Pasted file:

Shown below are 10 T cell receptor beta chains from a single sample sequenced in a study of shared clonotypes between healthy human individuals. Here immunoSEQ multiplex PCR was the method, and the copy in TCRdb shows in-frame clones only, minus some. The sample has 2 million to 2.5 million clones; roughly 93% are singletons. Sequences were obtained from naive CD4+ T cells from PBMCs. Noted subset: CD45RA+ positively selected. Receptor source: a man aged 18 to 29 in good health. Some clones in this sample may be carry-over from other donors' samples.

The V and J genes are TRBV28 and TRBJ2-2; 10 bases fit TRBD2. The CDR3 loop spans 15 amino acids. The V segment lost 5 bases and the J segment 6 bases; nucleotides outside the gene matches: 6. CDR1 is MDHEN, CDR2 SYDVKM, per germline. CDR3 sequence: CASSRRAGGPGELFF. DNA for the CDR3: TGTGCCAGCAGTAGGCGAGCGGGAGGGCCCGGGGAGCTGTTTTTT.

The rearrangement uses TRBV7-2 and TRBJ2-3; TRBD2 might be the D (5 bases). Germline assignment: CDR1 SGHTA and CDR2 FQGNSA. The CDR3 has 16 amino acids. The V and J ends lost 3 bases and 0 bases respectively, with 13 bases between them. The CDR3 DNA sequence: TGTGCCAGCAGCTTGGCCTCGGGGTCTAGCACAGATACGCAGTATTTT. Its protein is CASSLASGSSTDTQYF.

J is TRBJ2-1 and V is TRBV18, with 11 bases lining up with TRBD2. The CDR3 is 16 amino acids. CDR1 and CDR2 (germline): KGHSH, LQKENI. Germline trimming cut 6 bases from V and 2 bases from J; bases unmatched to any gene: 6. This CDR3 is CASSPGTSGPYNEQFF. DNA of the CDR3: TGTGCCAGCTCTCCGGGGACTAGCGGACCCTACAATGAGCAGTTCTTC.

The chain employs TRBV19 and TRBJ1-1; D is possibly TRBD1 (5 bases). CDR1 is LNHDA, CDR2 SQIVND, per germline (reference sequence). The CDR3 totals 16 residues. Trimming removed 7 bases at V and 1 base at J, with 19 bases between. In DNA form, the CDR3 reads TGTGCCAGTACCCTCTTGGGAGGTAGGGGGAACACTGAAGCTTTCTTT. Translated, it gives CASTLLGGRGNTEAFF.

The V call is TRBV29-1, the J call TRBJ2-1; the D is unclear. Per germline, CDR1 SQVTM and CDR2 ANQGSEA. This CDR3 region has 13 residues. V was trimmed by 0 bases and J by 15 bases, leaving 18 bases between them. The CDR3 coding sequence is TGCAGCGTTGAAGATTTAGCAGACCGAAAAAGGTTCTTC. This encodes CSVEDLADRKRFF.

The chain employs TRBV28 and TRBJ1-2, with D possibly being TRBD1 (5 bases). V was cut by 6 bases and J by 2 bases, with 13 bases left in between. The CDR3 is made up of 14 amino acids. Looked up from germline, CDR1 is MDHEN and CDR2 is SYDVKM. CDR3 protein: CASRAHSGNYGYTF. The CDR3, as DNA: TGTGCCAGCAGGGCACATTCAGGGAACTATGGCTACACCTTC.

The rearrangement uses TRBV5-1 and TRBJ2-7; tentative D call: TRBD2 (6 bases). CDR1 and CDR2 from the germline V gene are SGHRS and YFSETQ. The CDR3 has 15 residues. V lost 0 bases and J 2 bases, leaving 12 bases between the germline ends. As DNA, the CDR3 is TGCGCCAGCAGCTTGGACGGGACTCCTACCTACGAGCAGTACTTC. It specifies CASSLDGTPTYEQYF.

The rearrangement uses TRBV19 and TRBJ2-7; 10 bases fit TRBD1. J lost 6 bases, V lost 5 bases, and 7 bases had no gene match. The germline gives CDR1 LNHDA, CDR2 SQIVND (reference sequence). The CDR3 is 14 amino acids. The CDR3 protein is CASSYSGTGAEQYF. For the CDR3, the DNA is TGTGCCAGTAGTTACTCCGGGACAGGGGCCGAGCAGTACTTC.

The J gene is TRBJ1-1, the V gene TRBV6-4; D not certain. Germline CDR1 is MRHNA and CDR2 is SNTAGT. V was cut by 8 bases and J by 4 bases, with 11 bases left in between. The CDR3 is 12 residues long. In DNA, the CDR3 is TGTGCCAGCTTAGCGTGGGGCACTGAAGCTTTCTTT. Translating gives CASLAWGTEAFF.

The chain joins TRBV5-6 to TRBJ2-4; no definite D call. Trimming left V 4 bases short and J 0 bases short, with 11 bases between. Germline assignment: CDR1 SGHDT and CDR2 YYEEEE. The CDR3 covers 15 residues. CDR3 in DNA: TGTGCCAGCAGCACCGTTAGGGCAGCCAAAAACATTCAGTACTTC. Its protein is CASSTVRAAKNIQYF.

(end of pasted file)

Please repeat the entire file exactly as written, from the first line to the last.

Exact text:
Shown below are 10 T cell receptor beta chains from a single sample sequenced in a study of shared clonotypes between healthy human individuals. Here immunoSEQ multiplex PCR was the method, and the copy in TCRdb shows in-frame clones only, minus some. The sample has 2 million to 2.5 million clones; roughly 93% are singletons. Sequences were obtained from naive CD4+ T cells from PBMCs. Noted subset: CD45RA+ positively selected. Receptor source: a man aged 18 to 29 in good health. Some clones in this sample may be carry-over from other donors' samples.

The V and J genes are TRBV28 and TRBJ2-2; 10 bases fit TRBD2. The CDR3 loop spans 15 amino acids. The V segment lost 5 bases and the J segment 6 bases; nucleotides outside the gene matches: 6. CDR1 is MDHEN, CDR2 SYDVKM, per germline. CDR3 sequence: CASSRRAGGPGELFF. DNA for the CDR3: TGTGCCAGCAGTAGGCGAGCGGGAGGGCCCGGGGAGCTGTTTTTT.

The rearrangement uses TRBV7-2 and TRBJ2-3; TRBD2 might be the D (5 bases). Germline assignment: CDR1 SGHTA and CDR2 FQGNSA. The CDR3 has 16 amino acids. The V and J ends lost 3 bases and 0 bases respectively, with 13 bases between them. The CDR3 DNA sequence: TGTGCCAGCAGCTTGGCCTCGGGGTCTAGCACAGATACGCAGTATTTT. Its protein is CASSLASGSSTDTQYF.

J is TRBJ2-1 and V is TRBV18, with 11 bases lining up with TRBD2. The CDR3 is 16 amino acids. CDR1 and CDR2 (germline): KGHSH, LQKENI. Germline trimming cut 6 bases from V and 2 bases from J; bases unmatched to any gene: 6. This CDR3 is CASSPGTSGPYNEQFF. DNA of the CDR3: TGTGCCAGCTCTCCGGGGACTAGCGGACCCTACAATGAGCAGTTCTTC.

The chain employs TRBV19 and TRBJ1-1; D is possibly TRBD1 (5 bases). CDR1 is LNHDA, CDR2 SQIVND, per germline (reference sequence). The CDR3 totals 16 residues. Trimming removed 7 bases at V and 1 base at J, with 19 bases between. In DNA form, the CDR3 reads TGTGCCAGTACCCTCTTGGGAGGTAGGGGGAACACTGAAGCTTTCTTT. Translated, it gives CASTLLGGRGNTEAFF.

The V call is TRBV29-1, the J call TRBJ2-1; the D is unclear. Per germline, CDR1 SQVTM and CDR2 ANQGSEA. This CDR3 region has 13 residues. V was trimmed by 0 bases and J by 15 bases, leaving 18 bases between them. The CDR3 coding sequence is TGCAGCGTTGAAGATTTAGCAGACCGAAAAAGGTTCTTC. This encodes CSVEDLADRKRFF.

The chain employs TRBV28 and TRBJ1-2, with D possibly being TRBD1 (5 bases). V was cut by 6 bases and J by 2 bases, with 13 bases left in between. The CDR3 is made up of 14 amino acids. Looked up from germline, CDR1 is MDHEN and CDR2 is SYDVKM. CDR3 protein: CASRAHSGNYGYTF. The CDR3, as DNA: TGTGCCAGCAGGGCACATTCAGGGAACTATGGCTACACCTTC.

The rearrangement uses TRBV5-1 and TRBJ2-7; tentative D call: TRBD2 (6 bases). CDR1 and CDR2 from the germline V gene are SGHRS and YFSETQ. The CDR3 has 15 residues. V lost 0 bases and J 2 bases, leaving 12 bases between the germline ends. As DNA, the CDR3 is TGCGCCAGCAGCTTGGACGGGACTCCTACCTACGAGCAGTACTTC. It specifies CASSLDGTPTYEQYF.

The rearrangement uses TRBV19 and TRBJ2-7; 10 bases fit TRBD1. J lost 6 bases, V lost 5 bases, and 7 bases had no gene match. The germline gives CDR1 LNHDA, CDR2 SQIVND (reference sequence). The CDR3 is 14 amino acids. The CDR3 protein is CASSYSGTGAEQYF. For the CDR3, the DNA is TGTGCCAGTAGTTACTCCGGGACAGGGGCCGAGCAGTACTTC.

The J gene is TRBJ1-1, the V gene TRBV6-4; D not certain. Germline CDR1 is MRHNA and CDR2 is SNTAGT. V was cut by 8 bases and J by 4 bases, with 11 bases left in between. The CDR3 is 12 residues long. In DNA, the CDR3 is TGTGCCAGCTTAGCGTGGGGCACTGAAGCTTTCTTT. Translating gives CASLAWGTEAFF.

The chain joins TRBV5-6 to TRBJ2-4; no definite D call. Trimming left V 4 bases short and J 0 bases short, with 11 bases between. Germline assignment: CDR1 SGHDT and CDR2 YYEEEE. The CDR3 covers 15 residues. CDR3 in DNA: TGTGCCAGCAGCACCGTTAGGGCAGCCAAAAACATTCAGTACTTC. Its protein is CASSTVRAAKNIQYF.